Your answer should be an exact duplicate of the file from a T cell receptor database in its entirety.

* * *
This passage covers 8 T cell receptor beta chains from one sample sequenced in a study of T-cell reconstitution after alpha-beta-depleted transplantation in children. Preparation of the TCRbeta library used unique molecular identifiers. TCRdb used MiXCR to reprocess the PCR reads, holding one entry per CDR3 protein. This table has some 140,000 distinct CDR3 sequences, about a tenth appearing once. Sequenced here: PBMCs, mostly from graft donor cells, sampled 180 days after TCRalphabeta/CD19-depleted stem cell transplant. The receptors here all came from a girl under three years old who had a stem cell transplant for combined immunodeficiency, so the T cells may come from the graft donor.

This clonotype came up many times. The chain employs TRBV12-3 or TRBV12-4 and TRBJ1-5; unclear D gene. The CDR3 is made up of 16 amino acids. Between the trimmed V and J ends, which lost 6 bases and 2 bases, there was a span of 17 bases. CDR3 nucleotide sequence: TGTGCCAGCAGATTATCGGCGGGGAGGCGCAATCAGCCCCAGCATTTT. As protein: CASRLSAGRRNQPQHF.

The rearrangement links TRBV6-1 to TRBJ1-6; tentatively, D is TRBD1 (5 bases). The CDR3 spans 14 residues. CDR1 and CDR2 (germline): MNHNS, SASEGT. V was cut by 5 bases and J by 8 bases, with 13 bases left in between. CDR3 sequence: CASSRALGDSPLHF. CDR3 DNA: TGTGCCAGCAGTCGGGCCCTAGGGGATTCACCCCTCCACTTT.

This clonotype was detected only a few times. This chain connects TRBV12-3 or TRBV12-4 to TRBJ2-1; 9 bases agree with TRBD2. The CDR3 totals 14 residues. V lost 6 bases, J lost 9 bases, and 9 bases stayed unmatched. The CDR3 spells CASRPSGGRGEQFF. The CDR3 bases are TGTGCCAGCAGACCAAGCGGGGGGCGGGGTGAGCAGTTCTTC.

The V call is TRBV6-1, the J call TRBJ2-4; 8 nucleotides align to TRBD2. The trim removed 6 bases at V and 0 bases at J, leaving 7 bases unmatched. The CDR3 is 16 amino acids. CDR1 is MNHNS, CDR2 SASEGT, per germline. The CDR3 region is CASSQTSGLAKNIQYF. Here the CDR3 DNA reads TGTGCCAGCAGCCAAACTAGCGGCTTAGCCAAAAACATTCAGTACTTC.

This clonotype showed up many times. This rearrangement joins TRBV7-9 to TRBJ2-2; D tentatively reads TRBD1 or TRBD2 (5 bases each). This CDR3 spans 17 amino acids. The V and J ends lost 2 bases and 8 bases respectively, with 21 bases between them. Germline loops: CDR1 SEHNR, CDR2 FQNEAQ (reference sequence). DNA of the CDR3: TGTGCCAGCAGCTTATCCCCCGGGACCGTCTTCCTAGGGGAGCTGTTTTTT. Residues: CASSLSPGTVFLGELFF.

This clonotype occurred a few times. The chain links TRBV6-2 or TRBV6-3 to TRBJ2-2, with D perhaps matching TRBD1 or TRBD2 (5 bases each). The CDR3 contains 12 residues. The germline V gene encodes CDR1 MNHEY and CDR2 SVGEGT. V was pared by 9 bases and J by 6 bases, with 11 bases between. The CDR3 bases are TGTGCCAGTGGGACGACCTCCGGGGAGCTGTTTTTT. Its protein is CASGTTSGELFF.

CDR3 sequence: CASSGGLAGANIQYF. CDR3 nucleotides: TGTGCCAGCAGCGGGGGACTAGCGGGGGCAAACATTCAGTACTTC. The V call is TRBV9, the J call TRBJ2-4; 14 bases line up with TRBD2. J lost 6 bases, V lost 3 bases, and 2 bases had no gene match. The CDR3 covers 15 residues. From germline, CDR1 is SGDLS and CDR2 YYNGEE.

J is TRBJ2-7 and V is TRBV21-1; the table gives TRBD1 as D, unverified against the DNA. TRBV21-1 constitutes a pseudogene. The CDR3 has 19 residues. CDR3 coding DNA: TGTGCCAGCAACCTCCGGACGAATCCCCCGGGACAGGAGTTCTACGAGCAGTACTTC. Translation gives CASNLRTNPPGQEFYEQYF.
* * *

This passage covers 8 T cell receptor beta chains from one sample sequenced in a study of T-cell reconstitution after alpha-beta-depleted transplantation in children. Preparation of the TCRbeta library used unique molecular identifiers. TCRdb used MiXCR to reprocess the PCR reads, holding one entry per CDR3 protein. This table has some 140,000 distinct CDR3 sequences, about a tenth appearing once. Sequenced here: PBMCs, mostly from graft donor cells, sampled 180 days after TCRalphabeta/CD19-depleted stem cell transplant. The receptors here all came from a girl under three years old who had a stem cell transplant for combined immunodeficiency, so the T cells may come from the graft donor.

This clonotype came up many times. The chain employs TRBV12-3 or TRBV12-4 and TRBJ1-5; unclear D gene. The CDR3 is made up of 16 amino acids. Between the trimmed V and J ends, which lost 6 bases and 2 bases, there was a span of 17 bases. CDR3 nucleotide sequence: TGTGCCAGCAGATTATCGGCGGGGAGGCGCAATCAGCCCCAGCATTTT. As protein: CASRLSAGRRNQPQHF.

The rearrangement links TRBV6-1 to TRBJ1-6; tentatively, D is TRBD1 (5 bases). The CDR3 spans 14 residues. CDR1 and CDR2 (germline): MNHNS, SASEGT. V was cut by 5 bases and J by 8 bases, with 13 bases left in between. CDR3 sequence: CASSRALGDSPLHF. CDR3 DNA: TGTGCCAGCAGTCGGGCCCTAGGGGATTCACCCCTCCACTTT.

This clonotype was detected only a few times. This chain connects TRBV12-3 or TRBV12-4 to TRBJ2-1; 9 bases agree with TRBD2. The CDR3 totals 14 residues. V lost 6 bases, J lost 9 bases, and 9 bases stayed unmatched. The CDR3 spells CASRPSGGRGEQFF. The CDR3 bases are TGTGCCAGCAGACCAAGCGGGGGGCGGGGTGAGCAGTTCTTC.

The V call is TRBV6-1, the J call TRBJ2-4; 8 nucleotides align to TRBD2. The trim removed 6 bases at V and 0 bases at J, leaving 7 bases unmatched. The CDR3 is 16 amino acids. CDR1 is MNHNS, CDR2 SASEGT, per germline. The CDR3 region is CASSQTSGLAKNIQYF. Here the CDR3 DNA reads TGTGCCAGCAGCCAAACTAGCGGCTTAGCCAAAAACATTCAGTACTTC.

This clonotype showed up many times. This rearrangement joins TRBV7-9 to TRBJ2-2; D tentatively reads TRBD1 or TRBD2 (5 bases each). This CDR3 spans 17 amino acids. The V and J ends lost 2 bases and 8 bases respectively, with 21 bases between them. Germline loops: CDR1 SEHNR, CDR2 FQNEAQ (reference sequence). DNA of the CDR3: TGTGCCAGCAGCTTATCCCCCGGGACCGTCTTCCTAGGGGAGCTGTTTTTT. Residues: CASSLSPGTVFLGELFF.

This clonotype occurred a few times. The chain links TRBV6-2 or TRBV6-3 to TRBJ2-2, with D perhaps matching TRBD1 or TRBD2 (5 bases each). The CDR3 contains 12 residues. The germline V gene encodes CDR1 MNHEY and CDR2 SVGEGT. V was pared by 9 bases and J by 6 bases, with 11 bases between. The CDR3 bases are TGTGCCAGTGGGACGACCTCCGGGGAGCTGTTTTTT. Its protein is CASGTTSGELFF.

CDR3 sequence: CASSGGLAGANIQYF. CDR3 nucleotides: TGTGCCAGCAGCGGGGGACTAGCGGGGGCAAACATTCAGTACTTC. The V call is TRBV9, the J call TRBJ2-4; 14 bases line up with TRBD2. J lost 6 bases, V lost 3 bases, and 2 bases had no gene match. The CDR3 covers 15 residues. From germline, CDR1 is SGDLS and CDR2 YYNGEE.

J is TRBJ2-7 and V is TRBV21-1; the table gives TRBD1 as D, unverified against the DNA. TRBV21-1 constitutes a pseudogene. The CDR3 has 19 residues. CDR3 coding DNA: TGTGCCAGCAACCTCCGGACGAATCCCCCGGGACAGGAGTTCTACGAGCAGTACTTC. Translation gives CASNLRTNPPGQEFYEQYF.